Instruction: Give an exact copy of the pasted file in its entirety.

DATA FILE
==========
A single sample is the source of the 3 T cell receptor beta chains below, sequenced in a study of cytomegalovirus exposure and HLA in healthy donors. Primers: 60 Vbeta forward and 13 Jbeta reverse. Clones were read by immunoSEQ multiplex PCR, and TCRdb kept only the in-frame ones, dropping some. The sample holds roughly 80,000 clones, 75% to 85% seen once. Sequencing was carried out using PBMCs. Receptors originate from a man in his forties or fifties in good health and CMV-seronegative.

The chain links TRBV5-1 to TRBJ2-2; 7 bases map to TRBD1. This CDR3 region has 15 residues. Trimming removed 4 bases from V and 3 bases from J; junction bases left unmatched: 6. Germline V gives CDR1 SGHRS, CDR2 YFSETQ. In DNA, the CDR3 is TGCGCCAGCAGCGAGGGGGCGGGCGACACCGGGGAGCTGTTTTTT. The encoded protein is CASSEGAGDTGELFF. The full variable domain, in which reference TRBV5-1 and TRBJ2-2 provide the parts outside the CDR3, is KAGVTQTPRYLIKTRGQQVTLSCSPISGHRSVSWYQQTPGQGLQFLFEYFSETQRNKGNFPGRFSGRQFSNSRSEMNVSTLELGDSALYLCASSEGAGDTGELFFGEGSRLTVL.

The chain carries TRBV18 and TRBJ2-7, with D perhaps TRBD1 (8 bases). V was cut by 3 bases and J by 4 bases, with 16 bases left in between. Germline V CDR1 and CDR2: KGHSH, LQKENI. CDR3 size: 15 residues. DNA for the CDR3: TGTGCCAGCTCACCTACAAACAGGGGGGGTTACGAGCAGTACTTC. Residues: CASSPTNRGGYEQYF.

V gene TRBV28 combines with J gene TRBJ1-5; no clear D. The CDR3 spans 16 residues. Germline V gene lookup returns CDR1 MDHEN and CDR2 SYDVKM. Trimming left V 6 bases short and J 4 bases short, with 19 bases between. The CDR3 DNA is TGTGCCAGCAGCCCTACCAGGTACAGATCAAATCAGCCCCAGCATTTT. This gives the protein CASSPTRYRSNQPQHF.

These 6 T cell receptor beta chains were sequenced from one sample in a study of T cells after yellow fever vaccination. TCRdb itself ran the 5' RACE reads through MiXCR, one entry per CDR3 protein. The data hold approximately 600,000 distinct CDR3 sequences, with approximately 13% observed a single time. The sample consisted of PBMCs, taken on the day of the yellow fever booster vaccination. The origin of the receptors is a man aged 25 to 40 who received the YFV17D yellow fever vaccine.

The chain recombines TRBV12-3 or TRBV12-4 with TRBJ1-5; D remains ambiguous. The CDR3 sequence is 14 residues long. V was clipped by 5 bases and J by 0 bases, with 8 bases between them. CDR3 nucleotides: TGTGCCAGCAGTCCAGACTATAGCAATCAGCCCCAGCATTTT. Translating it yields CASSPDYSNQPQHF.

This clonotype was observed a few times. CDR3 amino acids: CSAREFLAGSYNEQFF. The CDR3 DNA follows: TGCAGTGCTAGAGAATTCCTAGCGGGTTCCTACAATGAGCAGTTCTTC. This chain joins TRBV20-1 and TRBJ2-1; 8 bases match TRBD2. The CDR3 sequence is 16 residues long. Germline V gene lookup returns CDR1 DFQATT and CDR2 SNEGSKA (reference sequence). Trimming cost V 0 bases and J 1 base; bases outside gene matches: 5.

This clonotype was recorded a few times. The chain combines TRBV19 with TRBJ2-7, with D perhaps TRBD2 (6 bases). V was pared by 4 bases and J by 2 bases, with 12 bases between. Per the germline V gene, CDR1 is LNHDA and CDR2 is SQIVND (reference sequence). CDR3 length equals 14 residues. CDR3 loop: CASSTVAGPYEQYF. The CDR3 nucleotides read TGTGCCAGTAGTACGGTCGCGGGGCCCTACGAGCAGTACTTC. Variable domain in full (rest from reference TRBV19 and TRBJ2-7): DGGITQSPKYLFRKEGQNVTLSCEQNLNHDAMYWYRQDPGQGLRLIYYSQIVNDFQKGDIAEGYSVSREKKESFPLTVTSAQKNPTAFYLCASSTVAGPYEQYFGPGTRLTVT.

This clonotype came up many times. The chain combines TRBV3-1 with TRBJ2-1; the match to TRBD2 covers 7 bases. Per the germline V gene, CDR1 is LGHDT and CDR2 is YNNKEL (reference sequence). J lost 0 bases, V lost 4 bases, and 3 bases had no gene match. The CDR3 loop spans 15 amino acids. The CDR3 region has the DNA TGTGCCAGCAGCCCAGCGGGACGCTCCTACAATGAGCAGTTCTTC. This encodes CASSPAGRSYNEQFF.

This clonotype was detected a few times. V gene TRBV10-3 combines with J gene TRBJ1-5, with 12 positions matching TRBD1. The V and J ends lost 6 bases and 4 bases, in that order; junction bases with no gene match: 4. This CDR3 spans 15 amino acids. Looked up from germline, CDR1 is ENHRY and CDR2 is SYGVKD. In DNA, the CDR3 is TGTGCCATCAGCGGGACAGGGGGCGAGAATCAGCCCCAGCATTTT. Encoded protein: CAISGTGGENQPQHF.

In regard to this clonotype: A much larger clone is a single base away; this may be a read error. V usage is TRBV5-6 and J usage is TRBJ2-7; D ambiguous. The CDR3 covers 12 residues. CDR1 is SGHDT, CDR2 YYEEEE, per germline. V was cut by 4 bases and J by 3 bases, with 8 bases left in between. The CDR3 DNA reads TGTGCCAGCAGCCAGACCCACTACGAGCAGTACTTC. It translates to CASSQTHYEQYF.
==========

A single sample is the source of the 3 T cell receptor beta chains below, sequenced in a study of cytomegalovirus exposure and HLA in healthy donors. Primers: 60 Vbeta forward and 13 Jbeta reverse. Clones were read by immunoSEQ multiplex PCR, and TCRdb kept only the in-frame ones, dropping some. The sample holds roughly 80,000 clones, 75% to 85% seen once. Sequencing was carried out using PBMCs. Receptors originate from a man in his forties or fifties in good health and CMV-seronegative.

The chain links TRBV5-1 to TRBJ2-2; 7 bases map to TRBD1. This CDR3 region has 15 residues. Trimming removed 4 bases from V and 3 bases from J; junction bases left unmatched: 6. Germline V gives CDR1 SGHRS, CDR2 YFSETQ. In DNA, the CDR3 is TGCGCCAGCAGCGAGGGGGCGGGCGACACCGGGGAGCTGTTTTTT. The encoded protein is CASSEGAGDTGELFF. The full variable domain, in which reference TRBV5-1 and TRBJ2-2 provide the parts outside the CDR3, is KAGVTQTPRYLIKTRGQQVTLSCSPISGHRSVSWYQQTPGQGLQFLFEYFSETQRNKGNFPGRFSGRQFSNSRSEMNVSTLELGDSALYLCASSEGAGDTGELFFGEGSRLTVL.

The chain carries TRBV18 and TRBJ2-7, with D perhaps TRBD1 (8 bases). V was cut by 3 bases and J by 4 bases, with 16 bases left in between. Germline V CDR1 and CDR2: KGHSH, LQKENI. CDR3 size: 15 residues. DNA for the CDR3: TGTGCCAGCTCACCTACAAACAGGGGGGGTTACGAGCAGTACTTC. Residues: CASSPTNRGGYEQYF.

V gene TRBV28 combines with J gene TRBJ1-5; no clear D. The CDR3 spans 16 residues. Germline V gene lookup returns CDR1 MDHEN and CDR2 SYDVKM. Trimming left V 6 bases short and J 4 bases short, with 19 bases between. The CDR3 DNA is TGTGCCAGCAGCCCTACCAGGTACAGATCAAATCAGCCCCAGCATTTT. This gives the protein CASSPTRYRSNQPQHF.

These 6 T cell receptor beta chains were sequenced from one sample in a study of T cells after yellow fever vaccination. TCRdb itself ran the 5' RACE reads through MiXCR, one entry per CDR3 protein. The data hold approximately 600,000 distinct CDR3 sequences, with approximately 13% observed a single time. The sample consisted of PBMCs, taken on the day of the yellow fever booster vaccination. The origin of the receptors is a man aged 25 to 40 who received the YFV17D yellow fever vaccine.

The chain recombines TRBV12-3 or TRBV12-4 with TRBJ1-5; D remains ambiguous. The CDR3 sequence is 14 residues long. V was clipped by 5 bases and J by 0 bases, with 8 bases between them. CDR3 nucleotides: TGTGCCAGCAGTCCAGACTATAGCAATCAGCCCCAGCATTTT. Translating it yields CASSPDYSNQPQHF.

This clonotype was observed a few times. CDR3 amino acids: CSAREFLAGSYNEQFF. The CDR3 DNA follows: TGCAGTGCTAGAGAATTCCTAGCGGGTTCCTACAATGAGCAGTTCTTC. This chain joins TRBV20-1 and TRBJ2-1; 8 bases match TRBD2. The CDR3 sequence is 16 residues long. Germline V gene lookup returns CDR1 DFQATT and CDR2 SNEGSKA (reference sequence). Trimming cost V 0 bases and J 1 base; bases outside gene matches: 5.

This clonotype was recorded a few times. The chain combines TRBV19 with TRBJ2-7, with D perhaps TRBD2 (6 bases). V was pared by 4 bases and J by 2 bases, with 12 bases between. Per the germline V gene, CDR1 is LNHDA and CDR2 is SQIVND (reference sequence). CDR3 length equals 14 residues. CDR3 loop: CASSTVAGPYEQYF. The CDR3 nucleotides read TGTGCCAGTAGTACGGTCGCGGGGCCCTACGAGCAGTACTTC. Variable domain in full (rest from reference TRBV19 and TRBJ2-7): DGGITQSPKYLFRKEGQNVTLSCEQNLNHDAMYWYRQDPGQGLRLIYYSQIVNDFQKGDIAEGYSVSREKKESFPLTVTSAQKNPTAFYLCASSTVAGPYEQYFGPGTRLTVT.

This clonotype came up many times. The chain combines TRBV3-1 with TRBJ2-1; the match to TRBD2 covers 7 bases. Per the germline V gene, CDR1 is LGHDT and CDR2 is YNNKEL (reference sequence). J lost 0 bases, V lost 4 bases, and 3 bases had no gene match. The CDR3 loop spans 15 amino acids. The CDR3 region has the DNA TGTGCCAGCAGCCCAGCGGGACGCTCCTACAATGAGCAGTTCTTC. This encodes CASSPAGRSYNEQFF.

This clonotype was detected a few times. V gene TRBV10-3 combines with J gene TRBJ1-5, with 12 positions matching TRBD1. The V and J ends lost 6 bases and 4 bases, in that order; junction bases with no gene match: 4. This CDR3 spans 15 amino acids. Looked up from germline, CDR1 is ENHRY and CDR2 is SYGVKD. In DNA, the CDR3 is TGTGCCATCAGCGGGACAGGGGGCGAGAATCAGCCCCAGCATTTT. Encoded protein: CAISGTGGENQPQHF.

In regard to this clonotype: A much larger clone is a single base away; this may be a read error. V usage is TRBV5-6 and J usage is TRBJ2-7; D ambiguous. The CDR3 covers 12 residues. CDR1 is SGHDT, CDR2 YYEEEE, per germline. V was cut by 4 bases and J by 3 bases, with 8 bases left in between. The CDR3 DNA reads TGTGCCAGCAGCCAGACCCACTACGAGCAGTACTTC. It translates to CASSQTHYEQYF.